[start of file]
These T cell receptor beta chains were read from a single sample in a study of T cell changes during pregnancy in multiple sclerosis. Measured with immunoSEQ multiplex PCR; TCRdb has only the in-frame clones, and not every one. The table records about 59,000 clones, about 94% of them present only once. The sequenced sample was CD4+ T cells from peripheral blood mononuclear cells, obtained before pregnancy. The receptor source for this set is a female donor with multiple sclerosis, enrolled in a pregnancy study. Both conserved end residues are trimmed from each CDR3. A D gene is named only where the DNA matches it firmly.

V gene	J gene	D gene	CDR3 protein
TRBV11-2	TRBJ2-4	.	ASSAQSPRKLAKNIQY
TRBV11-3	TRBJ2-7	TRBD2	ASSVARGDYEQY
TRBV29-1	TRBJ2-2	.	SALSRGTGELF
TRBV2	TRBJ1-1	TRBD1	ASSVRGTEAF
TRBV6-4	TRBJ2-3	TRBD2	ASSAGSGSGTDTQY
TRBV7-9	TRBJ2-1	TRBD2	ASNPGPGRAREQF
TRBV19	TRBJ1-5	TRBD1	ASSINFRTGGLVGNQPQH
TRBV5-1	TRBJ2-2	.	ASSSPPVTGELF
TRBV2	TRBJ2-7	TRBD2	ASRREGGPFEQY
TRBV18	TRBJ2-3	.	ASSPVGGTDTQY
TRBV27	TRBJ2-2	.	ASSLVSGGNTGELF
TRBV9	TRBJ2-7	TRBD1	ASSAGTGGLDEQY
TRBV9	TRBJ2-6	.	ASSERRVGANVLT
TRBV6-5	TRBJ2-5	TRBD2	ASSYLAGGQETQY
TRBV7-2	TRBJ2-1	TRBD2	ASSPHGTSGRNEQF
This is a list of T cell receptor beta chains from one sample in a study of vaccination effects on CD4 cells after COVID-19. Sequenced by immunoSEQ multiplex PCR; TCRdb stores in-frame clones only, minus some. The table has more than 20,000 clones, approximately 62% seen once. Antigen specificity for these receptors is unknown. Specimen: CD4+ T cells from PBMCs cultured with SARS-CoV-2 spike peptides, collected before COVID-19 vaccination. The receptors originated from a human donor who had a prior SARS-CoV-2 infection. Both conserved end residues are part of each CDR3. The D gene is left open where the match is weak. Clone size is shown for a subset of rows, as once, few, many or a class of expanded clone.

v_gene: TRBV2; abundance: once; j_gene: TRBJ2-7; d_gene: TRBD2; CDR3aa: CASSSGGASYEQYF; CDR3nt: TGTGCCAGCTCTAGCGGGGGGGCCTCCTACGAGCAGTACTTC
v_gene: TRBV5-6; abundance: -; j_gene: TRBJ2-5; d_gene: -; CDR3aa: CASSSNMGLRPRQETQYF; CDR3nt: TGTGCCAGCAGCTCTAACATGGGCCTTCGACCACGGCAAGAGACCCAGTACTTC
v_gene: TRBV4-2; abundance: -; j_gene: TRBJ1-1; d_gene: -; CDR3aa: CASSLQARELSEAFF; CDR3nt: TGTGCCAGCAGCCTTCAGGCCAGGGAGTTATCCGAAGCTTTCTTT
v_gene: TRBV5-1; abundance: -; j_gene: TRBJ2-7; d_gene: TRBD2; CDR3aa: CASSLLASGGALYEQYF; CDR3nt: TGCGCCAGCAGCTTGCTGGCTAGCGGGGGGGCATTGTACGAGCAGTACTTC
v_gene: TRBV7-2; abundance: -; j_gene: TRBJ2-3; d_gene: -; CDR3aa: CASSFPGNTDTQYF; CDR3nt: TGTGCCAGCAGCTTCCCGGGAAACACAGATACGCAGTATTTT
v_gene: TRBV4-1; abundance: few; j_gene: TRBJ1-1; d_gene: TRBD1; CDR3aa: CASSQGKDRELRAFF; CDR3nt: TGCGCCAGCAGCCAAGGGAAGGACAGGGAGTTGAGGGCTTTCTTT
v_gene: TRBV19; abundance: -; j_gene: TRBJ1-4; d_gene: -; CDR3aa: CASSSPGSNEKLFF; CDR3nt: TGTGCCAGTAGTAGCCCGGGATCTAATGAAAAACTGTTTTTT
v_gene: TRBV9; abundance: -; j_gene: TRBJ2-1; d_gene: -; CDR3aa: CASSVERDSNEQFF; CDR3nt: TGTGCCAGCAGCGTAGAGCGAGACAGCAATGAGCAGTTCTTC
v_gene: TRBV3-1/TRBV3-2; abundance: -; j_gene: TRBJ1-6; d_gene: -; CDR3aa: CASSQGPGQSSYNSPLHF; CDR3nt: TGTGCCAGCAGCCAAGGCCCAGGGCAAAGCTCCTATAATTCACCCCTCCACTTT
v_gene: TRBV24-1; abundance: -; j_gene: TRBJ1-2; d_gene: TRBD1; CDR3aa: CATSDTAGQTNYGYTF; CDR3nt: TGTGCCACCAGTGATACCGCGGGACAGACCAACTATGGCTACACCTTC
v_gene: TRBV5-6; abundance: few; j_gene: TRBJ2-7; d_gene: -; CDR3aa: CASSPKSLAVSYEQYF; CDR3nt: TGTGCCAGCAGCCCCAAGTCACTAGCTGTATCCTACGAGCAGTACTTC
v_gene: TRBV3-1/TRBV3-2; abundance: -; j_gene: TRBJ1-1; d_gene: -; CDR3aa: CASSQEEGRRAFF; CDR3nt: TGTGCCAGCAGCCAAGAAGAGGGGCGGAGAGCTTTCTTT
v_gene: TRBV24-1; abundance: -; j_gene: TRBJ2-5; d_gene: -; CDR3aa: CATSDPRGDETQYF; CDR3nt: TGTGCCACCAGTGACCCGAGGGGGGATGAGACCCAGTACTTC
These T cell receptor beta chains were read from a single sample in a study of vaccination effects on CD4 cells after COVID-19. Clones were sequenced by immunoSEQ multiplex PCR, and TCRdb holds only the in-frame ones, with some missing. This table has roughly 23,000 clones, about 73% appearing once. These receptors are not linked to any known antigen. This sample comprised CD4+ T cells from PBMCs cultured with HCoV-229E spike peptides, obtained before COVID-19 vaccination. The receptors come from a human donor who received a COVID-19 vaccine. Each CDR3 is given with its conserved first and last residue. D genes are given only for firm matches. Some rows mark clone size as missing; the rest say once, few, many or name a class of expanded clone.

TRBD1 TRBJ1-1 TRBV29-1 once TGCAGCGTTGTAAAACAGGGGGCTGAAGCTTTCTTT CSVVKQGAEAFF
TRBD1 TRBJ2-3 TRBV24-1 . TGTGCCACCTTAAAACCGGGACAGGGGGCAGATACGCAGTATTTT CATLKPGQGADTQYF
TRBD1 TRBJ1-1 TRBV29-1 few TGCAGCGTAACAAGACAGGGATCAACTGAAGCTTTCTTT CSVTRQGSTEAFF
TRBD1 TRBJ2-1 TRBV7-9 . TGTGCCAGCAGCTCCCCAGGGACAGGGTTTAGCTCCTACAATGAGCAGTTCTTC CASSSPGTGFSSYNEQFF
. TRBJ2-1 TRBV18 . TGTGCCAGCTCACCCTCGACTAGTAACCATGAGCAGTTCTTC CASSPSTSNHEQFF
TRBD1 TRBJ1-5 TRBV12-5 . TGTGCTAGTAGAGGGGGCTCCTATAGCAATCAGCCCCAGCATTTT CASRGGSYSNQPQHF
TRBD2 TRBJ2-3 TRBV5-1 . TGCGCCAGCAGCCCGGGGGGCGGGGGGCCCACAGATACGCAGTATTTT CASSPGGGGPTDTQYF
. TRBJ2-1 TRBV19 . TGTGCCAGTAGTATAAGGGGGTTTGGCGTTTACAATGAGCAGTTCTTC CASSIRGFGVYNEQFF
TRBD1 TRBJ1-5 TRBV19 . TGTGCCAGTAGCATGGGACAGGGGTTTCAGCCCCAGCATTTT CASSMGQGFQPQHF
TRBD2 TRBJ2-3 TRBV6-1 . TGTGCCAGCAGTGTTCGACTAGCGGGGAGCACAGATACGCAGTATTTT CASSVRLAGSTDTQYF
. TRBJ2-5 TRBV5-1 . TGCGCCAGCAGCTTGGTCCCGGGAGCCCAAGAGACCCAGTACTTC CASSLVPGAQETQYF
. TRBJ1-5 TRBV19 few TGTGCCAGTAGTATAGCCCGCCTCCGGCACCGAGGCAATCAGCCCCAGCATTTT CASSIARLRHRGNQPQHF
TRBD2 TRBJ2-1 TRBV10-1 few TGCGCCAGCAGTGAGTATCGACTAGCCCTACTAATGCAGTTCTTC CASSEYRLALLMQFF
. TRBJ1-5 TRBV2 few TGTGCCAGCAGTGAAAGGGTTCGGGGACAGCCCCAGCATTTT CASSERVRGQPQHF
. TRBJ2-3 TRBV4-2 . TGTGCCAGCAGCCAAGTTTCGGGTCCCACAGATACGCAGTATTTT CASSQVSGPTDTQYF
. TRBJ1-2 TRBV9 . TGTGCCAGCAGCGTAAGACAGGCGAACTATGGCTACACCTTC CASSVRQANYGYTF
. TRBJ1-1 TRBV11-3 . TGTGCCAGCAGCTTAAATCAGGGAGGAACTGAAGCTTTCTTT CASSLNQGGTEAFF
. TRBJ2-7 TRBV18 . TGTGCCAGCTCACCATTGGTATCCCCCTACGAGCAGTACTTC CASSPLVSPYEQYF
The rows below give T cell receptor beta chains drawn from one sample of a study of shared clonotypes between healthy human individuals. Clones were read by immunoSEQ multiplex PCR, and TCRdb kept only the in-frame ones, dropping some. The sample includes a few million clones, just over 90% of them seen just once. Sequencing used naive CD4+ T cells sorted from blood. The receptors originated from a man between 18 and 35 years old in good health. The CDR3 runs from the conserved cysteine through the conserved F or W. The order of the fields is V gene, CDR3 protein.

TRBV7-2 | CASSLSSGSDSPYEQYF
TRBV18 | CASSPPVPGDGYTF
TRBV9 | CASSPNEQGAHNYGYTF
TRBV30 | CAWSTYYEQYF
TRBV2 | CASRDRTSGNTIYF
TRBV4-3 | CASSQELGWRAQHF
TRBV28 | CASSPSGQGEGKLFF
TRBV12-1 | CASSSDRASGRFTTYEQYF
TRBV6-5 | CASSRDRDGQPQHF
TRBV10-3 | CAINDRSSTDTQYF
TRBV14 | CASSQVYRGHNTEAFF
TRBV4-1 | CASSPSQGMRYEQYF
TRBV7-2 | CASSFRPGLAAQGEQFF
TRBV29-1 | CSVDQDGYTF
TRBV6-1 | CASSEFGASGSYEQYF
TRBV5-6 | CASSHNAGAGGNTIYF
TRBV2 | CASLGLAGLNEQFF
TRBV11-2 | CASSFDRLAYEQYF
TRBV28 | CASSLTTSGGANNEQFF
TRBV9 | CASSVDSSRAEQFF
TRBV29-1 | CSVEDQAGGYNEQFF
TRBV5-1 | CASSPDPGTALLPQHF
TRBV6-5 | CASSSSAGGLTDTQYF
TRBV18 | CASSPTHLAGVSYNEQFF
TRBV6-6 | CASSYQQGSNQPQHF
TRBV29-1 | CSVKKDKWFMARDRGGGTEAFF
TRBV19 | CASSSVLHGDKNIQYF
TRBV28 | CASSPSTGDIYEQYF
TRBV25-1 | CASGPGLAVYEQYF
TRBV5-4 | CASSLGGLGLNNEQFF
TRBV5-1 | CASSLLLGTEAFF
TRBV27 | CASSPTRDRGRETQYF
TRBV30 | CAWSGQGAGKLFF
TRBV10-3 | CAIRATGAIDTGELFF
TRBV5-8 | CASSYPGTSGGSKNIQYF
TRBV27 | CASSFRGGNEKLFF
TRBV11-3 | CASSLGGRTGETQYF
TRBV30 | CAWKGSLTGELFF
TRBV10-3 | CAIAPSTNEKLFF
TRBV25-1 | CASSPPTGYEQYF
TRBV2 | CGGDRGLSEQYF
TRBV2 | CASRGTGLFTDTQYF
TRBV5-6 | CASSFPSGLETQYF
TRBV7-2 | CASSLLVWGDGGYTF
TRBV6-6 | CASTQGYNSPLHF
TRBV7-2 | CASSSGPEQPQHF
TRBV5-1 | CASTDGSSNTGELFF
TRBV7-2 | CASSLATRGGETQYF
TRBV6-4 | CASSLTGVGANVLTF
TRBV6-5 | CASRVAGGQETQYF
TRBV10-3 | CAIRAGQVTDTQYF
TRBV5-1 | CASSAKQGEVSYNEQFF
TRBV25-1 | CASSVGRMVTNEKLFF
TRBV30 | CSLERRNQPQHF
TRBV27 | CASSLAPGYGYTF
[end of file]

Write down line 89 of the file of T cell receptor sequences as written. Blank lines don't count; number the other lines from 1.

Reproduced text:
TRBV30 | CAWKGSLTGELFF